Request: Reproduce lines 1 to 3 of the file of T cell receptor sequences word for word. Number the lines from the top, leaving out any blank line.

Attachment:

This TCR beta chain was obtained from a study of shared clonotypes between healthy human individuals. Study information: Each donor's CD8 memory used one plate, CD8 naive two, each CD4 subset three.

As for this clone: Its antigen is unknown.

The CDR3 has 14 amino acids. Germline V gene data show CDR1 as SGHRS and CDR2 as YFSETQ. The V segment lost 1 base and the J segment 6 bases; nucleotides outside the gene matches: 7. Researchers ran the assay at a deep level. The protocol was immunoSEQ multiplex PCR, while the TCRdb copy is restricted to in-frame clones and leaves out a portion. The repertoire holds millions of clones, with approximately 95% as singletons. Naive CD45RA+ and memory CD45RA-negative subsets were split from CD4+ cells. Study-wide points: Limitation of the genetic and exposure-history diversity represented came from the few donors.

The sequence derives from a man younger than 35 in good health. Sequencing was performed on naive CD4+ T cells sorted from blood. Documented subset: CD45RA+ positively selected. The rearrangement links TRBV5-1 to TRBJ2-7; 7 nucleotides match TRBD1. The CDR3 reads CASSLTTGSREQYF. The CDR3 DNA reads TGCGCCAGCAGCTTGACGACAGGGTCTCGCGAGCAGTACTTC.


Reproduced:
This TCR beta chain was obtained from a study of shared clonotypes between healthy human individuals. Study information: Each donor's CD8 memory used one plate, CD8 naive two, each CD4 subset three.

As for this clone: Its antigen is unknown.

The CDR3 has 14 amino acids. Germline V gene data show CDR1 as SGHRS and CDR2 as YFSETQ. The V segment lost 1 base and the J segment 6 bases; nucleotides outside the gene matches: 7. Researchers ran the assay at a deep level. The protocol was immunoSEQ multiplex PCR, while the TCRdb copy is restricted to in-frame clones and leaves out a portion. The repertoire holds millions of clones, with approximately 95% as singletons. Naive CD45RA+ and memory CD45RA-negative subsets were split from CD4+ cells. Study-wide points: Limitation of the genetic and exposure-history diversity represented came from the few donors.